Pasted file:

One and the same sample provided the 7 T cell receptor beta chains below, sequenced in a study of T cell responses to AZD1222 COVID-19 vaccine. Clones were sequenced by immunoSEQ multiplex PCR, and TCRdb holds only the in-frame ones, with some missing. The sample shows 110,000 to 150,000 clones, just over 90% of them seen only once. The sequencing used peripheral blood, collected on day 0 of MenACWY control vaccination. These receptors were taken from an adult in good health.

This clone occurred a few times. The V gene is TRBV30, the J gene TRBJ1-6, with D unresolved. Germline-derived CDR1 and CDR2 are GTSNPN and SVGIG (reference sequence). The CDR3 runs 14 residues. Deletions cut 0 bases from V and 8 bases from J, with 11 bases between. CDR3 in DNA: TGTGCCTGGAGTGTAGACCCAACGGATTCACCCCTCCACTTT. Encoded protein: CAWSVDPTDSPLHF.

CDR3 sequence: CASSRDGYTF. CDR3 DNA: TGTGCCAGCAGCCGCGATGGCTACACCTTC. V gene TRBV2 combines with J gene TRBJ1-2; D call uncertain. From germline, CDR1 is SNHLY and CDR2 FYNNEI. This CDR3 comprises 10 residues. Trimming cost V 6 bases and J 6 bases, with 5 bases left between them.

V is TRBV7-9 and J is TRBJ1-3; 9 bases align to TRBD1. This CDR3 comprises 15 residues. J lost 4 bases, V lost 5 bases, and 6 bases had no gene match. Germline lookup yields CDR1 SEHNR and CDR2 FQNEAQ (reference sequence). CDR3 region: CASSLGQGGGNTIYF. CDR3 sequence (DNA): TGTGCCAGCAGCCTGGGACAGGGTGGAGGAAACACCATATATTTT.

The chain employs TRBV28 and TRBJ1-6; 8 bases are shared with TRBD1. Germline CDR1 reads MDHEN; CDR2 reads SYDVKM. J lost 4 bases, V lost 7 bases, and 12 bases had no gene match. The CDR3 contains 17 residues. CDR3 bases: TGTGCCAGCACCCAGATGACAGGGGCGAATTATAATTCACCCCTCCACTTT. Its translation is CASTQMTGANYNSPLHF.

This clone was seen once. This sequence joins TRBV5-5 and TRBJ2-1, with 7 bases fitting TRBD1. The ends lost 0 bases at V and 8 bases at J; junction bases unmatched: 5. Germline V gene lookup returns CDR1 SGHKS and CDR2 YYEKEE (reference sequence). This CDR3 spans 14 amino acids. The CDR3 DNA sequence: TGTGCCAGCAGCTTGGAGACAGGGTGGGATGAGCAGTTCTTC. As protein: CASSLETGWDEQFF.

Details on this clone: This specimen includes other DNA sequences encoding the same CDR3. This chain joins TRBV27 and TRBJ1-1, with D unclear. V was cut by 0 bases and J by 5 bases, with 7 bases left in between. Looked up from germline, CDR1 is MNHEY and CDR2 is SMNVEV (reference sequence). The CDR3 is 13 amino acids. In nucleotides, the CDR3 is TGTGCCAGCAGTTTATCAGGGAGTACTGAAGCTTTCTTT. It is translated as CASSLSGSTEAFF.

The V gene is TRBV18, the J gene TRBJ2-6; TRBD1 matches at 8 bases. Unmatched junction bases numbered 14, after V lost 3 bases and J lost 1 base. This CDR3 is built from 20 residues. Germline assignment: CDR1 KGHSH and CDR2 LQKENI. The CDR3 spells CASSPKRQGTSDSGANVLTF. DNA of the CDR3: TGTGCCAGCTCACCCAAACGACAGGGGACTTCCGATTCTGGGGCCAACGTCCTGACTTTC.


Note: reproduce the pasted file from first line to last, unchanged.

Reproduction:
One and the same sample provided the 7 T cell receptor beta chains below, sequenced in a study of T cell responses to AZD1222 COVID-19 vaccine. Clones were sequenced by immunoSEQ multiplex PCR, and TCRdb holds only the in-frame ones, with some missing. The sample shows 110,000 to 150,000 clones, just over 90% of them seen only once. The sequencing used peripheral blood, collected on day 0 of MenACWY control vaccination. These receptors were taken from an adult in good health.

This clone occurred a few times. The V gene is TRBV30, the J gene TRBJ1-6, with D unresolved. Germline-derived CDR1 and CDR2 are GTSNPN and SVGIG (reference sequence). The CDR3 runs 14 residues. Deletions cut 0 bases from V and 8 bases from J, with 11 bases between. CDR3 in DNA: TGTGCCTGGAGTGTAGACCCAACGGATTCACCCCTCCACTTT. Encoded protein: CAWSVDPTDSPLHF.

CDR3 sequence: CASSRDGYTF. CDR3 DNA: TGTGCCAGCAGCCGCGATGGCTACACCTTC. V gene TRBV2 combines with J gene TRBJ1-2; D call uncertain. From germline, CDR1 is SNHLY and CDR2 FYNNEI. This CDR3 comprises 10 residues. Trimming cost V 6 bases and J 6 bases, with 5 bases left between them.

V is TRBV7-9 and J is TRBJ1-3; 9 bases align to TRBD1. This CDR3 comprises 15 residues. J lost 4 bases, V lost 5 bases, and 6 bases had no gene match. Germline lookup yields CDR1 SEHNR and CDR2 FQNEAQ (reference sequence). CDR3 region: CASSLGQGGGNTIYF. CDR3 sequence (DNA): TGTGCCAGCAGCCTGGGACAGGGTGGAGGAAACACCATATATTTT.

The chain employs TRBV28 and TRBJ1-6; 8 bases are shared with TRBD1. Germline CDR1 reads MDHEN; CDR2 reads SYDVKM. J lost 4 bases, V lost 7 bases, and 12 bases had no gene match. The CDR3 contains 17 residues. CDR3 bases: TGTGCCAGCACCCAGATGACAGGGGCGAATTATAATTCACCCCTCCACTTT. Its translation is CASTQMTGANYNSPLHF.

This clone was seen once. This sequence joins TRBV5-5 and TRBJ2-1, with 7 bases fitting TRBD1. The ends lost 0 bases at V and 8 bases at J; junction bases unmatched: 5. Germline V gene lookup returns CDR1 SGHKS and CDR2 YYEKEE (reference sequence). This CDR3 spans 14 amino acids. The CDR3 DNA sequence: TGTGCCAGCAGCTTGGAGACAGGGTGGGATGAGCAGTTCTTC. As protein: CASSLETGWDEQFF.

Details on this clone: This specimen includes other DNA sequences encoding the same CDR3. This chain joins TRBV27 and TRBJ1-1, with D unclear. V was cut by 0 bases and J by 5 bases, with 7 bases left in between. Looked up from germline, CDR1 is MNHEY and CDR2 is SMNVEV (reference sequence). The CDR3 is 13 amino acids. In nucleotides, the CDR3 is TGTGCCAGCAGTTTATCAGGGAGTACTGAAGCTTTCTTT. It is translated as CASSLSGSTEAFF.

The V gene is TRBV18, the J gene TRBJ2-6; TRBD1 matches at 8 bases. Unmatched junction bases numbered 14, after V lost 3 bases and J lost 1 base. This CDR3 is built from 20 residues. Germline assignment: CDR1 KGHSH and CDR2 LQKENI. The CDR3 spells CASSPKRQGTSDSGANVLTF. DNA of the CDR3: TGTGCCAGCTCACCCAAACGACAGGGGACTTCCGATTCTGGGGCCAACGTCCTGACTTTC.